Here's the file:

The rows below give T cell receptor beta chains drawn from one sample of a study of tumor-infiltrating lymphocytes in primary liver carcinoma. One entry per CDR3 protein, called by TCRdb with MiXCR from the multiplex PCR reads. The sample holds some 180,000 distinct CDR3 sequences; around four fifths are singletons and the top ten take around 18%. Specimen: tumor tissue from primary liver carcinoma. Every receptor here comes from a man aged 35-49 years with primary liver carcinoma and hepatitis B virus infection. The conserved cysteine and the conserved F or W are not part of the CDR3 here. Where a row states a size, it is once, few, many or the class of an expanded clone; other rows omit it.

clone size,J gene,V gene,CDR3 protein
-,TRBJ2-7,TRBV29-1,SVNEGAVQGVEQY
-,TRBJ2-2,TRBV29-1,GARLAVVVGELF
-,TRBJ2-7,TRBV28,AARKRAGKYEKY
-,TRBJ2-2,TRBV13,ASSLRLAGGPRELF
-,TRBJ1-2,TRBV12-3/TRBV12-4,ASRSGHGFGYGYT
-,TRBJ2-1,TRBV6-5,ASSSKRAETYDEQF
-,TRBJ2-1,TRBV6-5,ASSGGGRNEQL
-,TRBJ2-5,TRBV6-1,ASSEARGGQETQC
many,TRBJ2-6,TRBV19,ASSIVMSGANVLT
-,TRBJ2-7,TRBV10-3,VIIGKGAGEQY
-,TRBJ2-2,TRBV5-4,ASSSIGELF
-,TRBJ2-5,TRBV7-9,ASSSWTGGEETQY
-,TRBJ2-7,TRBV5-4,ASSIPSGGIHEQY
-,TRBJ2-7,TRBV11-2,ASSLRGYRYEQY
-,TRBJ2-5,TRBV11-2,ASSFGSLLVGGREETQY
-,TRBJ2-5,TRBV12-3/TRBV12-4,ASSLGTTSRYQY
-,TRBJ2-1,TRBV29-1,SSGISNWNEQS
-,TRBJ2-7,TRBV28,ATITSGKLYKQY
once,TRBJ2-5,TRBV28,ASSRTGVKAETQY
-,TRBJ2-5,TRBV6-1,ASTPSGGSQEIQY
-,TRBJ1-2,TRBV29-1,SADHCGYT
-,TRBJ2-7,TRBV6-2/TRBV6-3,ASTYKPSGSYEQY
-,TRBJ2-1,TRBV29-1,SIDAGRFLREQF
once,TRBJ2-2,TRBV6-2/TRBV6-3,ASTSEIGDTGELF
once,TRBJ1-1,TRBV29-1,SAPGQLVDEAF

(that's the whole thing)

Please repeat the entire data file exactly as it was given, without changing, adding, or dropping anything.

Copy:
The rows below give T cell receptor beta chains drawn from one sample of a study of tumor-infiltrating lymphocytes in primary liver carcinoma. One entry per CDR3 protein, called by TCRdb with MiXCR from the multiplex PCR reads. The sample holds some 180,000 distinct CDR3 sequences; around four fifths are singletons and the top ten take around 18%. Specimen: tumor tissue from primary liver carcinoma. Every receptor here comes from a man aged 35-49 years with primary liver carcinoma and hepatitis B virus infection. The conserved cysteine and the conserved F or W are not part of the CDR3 here. Where a row states a size, it is once, few, many or the class of an expanded clone; other rows omit it.

clone size,J gene,V gene,CDR3 protein
-,TRBJ2-7,TRBV29-1,SVNEGAVQGVEQY
-,TRBJ2-2,TRBV29-1,GARLAVVVGELF
-,TRBJ2-7,TRBV28,AARKRAGKYEKY
-,TRBJ2-2,TRBV13,ASSLRLAGGPRELF
-,TRBJ1-2,TRBV12-3/TRBV12-4,ASRSGHGFGYGYT
-,TRBJ2-1,TRBV6-5,ASSSKRAETYDEQF
-,TRBJ2-1,TRBV6-5,ASSGGGRNEQL
-,TRBJ2-5,TRBV6-1,ASSEARGGQETQC
many,TRBJ2-6,TRBV19,ASSIVMSGANVLT
-,TRBJ2-7,TRBV10-3,VIIGKGAGEQY
-,TRBJ2-2,TRBV5-4,ASSSIGELF
-,TRBJ2-5,TRBV7-9,ASSSWTGGEETQY
-,TRBJ2-7,TRBV5-4,ASSIPSGGIHEQY
-,TRBJ2-7,TRBV11-2,ASSLRGYRYEQY
-,TRBJ2-5,TRBV11-2,ASSFGSLLVGGREETQY
-,TRBJ2-5,TRBV12-3/TRBV12-4,ASSLGTTSRYQY
-,TRBJ2-1,TRBV29-1,SSGISNWNEQS
-,TRBJ2-7,TRBV28,ATITSGKLYKQY
once,TRBJ2-5,TRBV28,ASSRTGVKAETQY
-,TRBJ2-5,TRBV6-1,ASTPSGGSQEIQY
-,TRBJ1-2,TRBV29-1,SADHCGYT
-,TRBJ2-7,TRBV6-2/TRBV6-3,ASTYKPSGSYEQY
-,TRBJ2-1,TRBV29-1,SIDAGRFLREQF
once,TRBJ2-2,TRBV6-2/TRBV6-3,ASTSEIGDTGELF
once,TRBJ1-1,TRBV29-1,SAPGQLVDEAF